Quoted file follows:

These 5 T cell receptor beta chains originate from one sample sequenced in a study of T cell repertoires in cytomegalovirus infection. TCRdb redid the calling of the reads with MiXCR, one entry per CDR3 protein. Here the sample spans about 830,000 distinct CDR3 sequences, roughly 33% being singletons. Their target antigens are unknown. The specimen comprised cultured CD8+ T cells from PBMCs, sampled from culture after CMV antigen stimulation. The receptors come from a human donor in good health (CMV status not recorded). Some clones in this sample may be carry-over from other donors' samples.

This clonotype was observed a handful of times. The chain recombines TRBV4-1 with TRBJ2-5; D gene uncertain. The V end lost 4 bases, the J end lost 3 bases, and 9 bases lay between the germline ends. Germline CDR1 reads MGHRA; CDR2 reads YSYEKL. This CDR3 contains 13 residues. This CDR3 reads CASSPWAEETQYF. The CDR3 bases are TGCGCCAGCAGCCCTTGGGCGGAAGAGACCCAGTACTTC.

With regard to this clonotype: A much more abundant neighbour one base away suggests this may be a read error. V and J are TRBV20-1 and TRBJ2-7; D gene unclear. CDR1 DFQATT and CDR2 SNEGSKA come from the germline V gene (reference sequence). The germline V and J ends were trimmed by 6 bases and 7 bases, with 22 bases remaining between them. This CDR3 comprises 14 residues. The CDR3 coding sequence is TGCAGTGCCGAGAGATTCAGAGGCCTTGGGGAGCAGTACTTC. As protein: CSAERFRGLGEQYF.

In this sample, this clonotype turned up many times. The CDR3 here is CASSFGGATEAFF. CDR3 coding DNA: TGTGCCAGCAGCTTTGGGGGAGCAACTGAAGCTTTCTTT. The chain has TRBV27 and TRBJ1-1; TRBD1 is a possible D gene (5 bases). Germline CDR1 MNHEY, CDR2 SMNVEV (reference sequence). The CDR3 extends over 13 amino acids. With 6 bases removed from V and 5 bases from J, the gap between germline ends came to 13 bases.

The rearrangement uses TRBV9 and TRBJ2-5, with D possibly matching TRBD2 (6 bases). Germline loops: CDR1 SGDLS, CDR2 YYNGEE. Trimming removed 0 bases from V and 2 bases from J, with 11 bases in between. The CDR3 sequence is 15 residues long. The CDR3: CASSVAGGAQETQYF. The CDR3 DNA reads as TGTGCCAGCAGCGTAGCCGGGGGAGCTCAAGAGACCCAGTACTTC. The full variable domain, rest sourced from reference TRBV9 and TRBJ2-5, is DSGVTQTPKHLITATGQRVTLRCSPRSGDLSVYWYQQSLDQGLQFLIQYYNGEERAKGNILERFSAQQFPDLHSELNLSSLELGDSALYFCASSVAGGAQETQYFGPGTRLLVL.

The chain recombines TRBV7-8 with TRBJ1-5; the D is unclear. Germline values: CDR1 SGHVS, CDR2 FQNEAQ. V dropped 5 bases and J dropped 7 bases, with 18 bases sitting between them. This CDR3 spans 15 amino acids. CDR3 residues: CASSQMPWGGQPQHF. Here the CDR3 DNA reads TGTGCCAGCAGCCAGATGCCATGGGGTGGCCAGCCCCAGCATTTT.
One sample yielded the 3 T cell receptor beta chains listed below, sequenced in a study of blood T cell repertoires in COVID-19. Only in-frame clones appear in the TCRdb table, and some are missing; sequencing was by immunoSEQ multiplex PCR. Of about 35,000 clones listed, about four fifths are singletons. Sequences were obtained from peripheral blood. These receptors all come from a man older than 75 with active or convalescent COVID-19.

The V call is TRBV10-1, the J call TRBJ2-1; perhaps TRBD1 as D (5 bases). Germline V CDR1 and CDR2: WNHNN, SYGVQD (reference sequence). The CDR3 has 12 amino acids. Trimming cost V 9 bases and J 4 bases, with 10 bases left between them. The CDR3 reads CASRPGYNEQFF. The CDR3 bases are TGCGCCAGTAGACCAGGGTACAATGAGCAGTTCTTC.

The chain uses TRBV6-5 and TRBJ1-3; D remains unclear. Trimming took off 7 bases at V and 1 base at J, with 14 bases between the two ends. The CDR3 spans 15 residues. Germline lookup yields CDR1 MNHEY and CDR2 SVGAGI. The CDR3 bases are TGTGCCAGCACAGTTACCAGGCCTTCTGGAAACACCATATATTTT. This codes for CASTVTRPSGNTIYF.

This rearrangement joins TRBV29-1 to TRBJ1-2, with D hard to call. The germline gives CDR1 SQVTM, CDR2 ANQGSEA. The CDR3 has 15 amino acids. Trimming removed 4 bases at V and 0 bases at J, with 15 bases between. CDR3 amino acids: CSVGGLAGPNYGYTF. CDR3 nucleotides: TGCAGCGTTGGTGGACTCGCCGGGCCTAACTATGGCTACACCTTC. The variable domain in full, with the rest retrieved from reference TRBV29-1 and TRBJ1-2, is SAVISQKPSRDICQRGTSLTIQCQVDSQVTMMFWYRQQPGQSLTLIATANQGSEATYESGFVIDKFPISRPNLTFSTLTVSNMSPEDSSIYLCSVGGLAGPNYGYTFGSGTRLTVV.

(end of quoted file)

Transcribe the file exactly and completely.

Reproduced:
These 5 T cell receptor beta chains originate from one sample sequenced in a study of T cell repertoires in cytomegalovirus infection. TCRdb redid the calling of the reads with MiXCR, one entry per CDR3 protein. Here the sample spans about 830,000 distinct CDR3 sequences, roughly 33% being singletons. Their target antigens are unknown. The specimen comprised cultured CD8+ T cells from PBMCs, sampled from culture after CMV antigen stimulation. The receptors come from a human donor in good health (CMV status not recorded). Some clones in this sample may be carry-over from other donors' samples.

This clonotype was observed a handful of times. The chain recombines TRBV4-1 with TRBJ2-5; D gene uncertain. The V end lost 4 bases, the J end lost 3 bases, and 9 bases lay between the germline ends. Germline CDR1 reads MGHRA; CDR2 reads YSYEKL. This CDR3 contains 13 residues. This CDR3 reads CASSPWAEETQYF. The CDR3 bases are TGCGCCAGCAGCCCTTGGGCGGAAGAGACCCAGTACTTC.

With regard to this clonotype: A much more abundant neighbour one base away suggests this may be a read error. V and J are TRBV20-1 and TRBJ2-7; D gene unclear. CDR1 DFQATT and CDR2 SNEGSKA come from the germline V gene (reference sequence). The germline V and J ends were trimmed by 6 bases and 7 bases, with 22 bases remaining between them. This CDR3 comprises 14 residues. The CDR3 coding sequence is TGCAGTGCCGAGAGATTCAGAGGCCTTGGGGAGCAGTACTTC. As protein: CSAERFRGLGEQYF.

In this sample, this clonotype turned up many times. The CDR3 here is CASSFGGATEAFF. CDR3 coding DNA: TGTGCCAGCAGCTTTGGGGGAGCAACTGAAGCTTTCTTT. The chain has TRBV27 and TRBJ1-1; TRBD1 is a possible D gene (5 bases). Germline CDR1 MNHEY, CDR2 SMNVEV (reference sequence). The CDR3 extends over 13 amino acids. With 6 bases removed from V and 5 bases from J, the gap between germline ends came to 13 bases.

The rearrangement uses TRBV9 and TRBJ2-5, with D possibly matching TRBD2 (6 bases). Germline loops: CDR1 SGDLS, CDR2 YYNGEE. Trimming removed 0 bases from V and 2 bases from J, with 11 bases in between. The CDR3 sequence is 15 residues long. The CDR3: CASSVAGGAQETQYF. The CDR3 DNA reads as TGTGCCAGCAGCGTAGCCGGGGGAGCTCAAGAGACCCAGTACTTC. The full variable domain, rest sourced from reference TRBV9 and TRBJ2-5, is DSGVTQTPKHLITATGQRVTLRCSPRSGDLSVYWYQQSLDQGLQFLIQYYNGEERAKGNILERFSAQQFPDLHSELNLSSLELGDSALYFCASSVAGGAQETQYFGPGTRLLVL.

The chain recombines TRBV7-8 with TRBJ1-5; the D is unclear. Germline values: CDR1 SGHVS, CDR2 FQNEAQ. V dropped 5 bases and J dropped 7 bases, with 18 bases sitting between them. This CDR3 spans 15 amino acids. CDR3 residues: CASSQMPWGGQPQHF. Here the CDR3 DNA reads TGTGCCAGCAGCCAGATGCCATGGGGTGGCCAGCCCCAGCATTTT.
One sample yielded the 3 T cell receptor beta chains listed below, sequenced in a study of blood T cell repertoires in COVID-19. Only in-frame clones appear in the TCRdb table, and some are missing; sequencing was by immunoSEQ multiplex PCR. Of about 35,000 clones listed, about four fifths are singletons. Sequences were obtained from peripheral blood. These receptors all come from a man older than 75 with active or convalescent COVID-19.

The V call is TRBV10-1, the J call TRBJ2-1; perhaps TRBD1 as D (5 bases). Germline V CDR1 and CDR2: WNHNN, SYGVQD (reference sequence). The CDR3 has 12 amino acids. Trimming cost V 9 bases and J 4 bases, with 10 bases left between them. The CDR3 reads CASRPGYNEQFF. The CDR3 bases are TGCGCCAGTAGACCAGGGTACAATGAGCAGTTCTTC.

The chain uses TRBV6-5 and TRBJ1-3; D remains unclear. Trimming took off 7 bases at V and 1 base at J, with 14 bases between the two ends. The CDR3 spans 15 residues. Germline lookup yields CDR1 MNHEY and CDR2 SVGAGI. The CDR3 bases are TGTGCCAGCACAGTTACCAGGCCTTCTGGAAACACCATATATTTT. This codes for CASTVTRPSGNTIYF.

This rearrangement joins TRBV29-1 to TRBJ1-2, with D hard to call. The germline gives CDR1 SQVTM, CDR2 ANQGSEA. The CDR3 has 15 amino acids. Trimming removed 4 bases at V and 0 bases at J, with 15 bases between. CDR3 amino acids: CSVGGLAGPNYGYTF. CDR3 nucleotides: TGCAGCGTTGGTGGACTCGCCGGGCCTAACTATGGCTACACCTTC. The variable domain in full, with the rest retrieved from reference TRBV29-1 and TRBJ1-2, is SAVISQKPSRDICQRGTSLTIQCQVDSQVTMMFWYRQQPGQSLTLIATANQGSEATYESGFVIDKFPISRPNLTFSTLTVSNMSPEDSSIYLCSVGGLAGPNYGYTFGSGTRLTVV.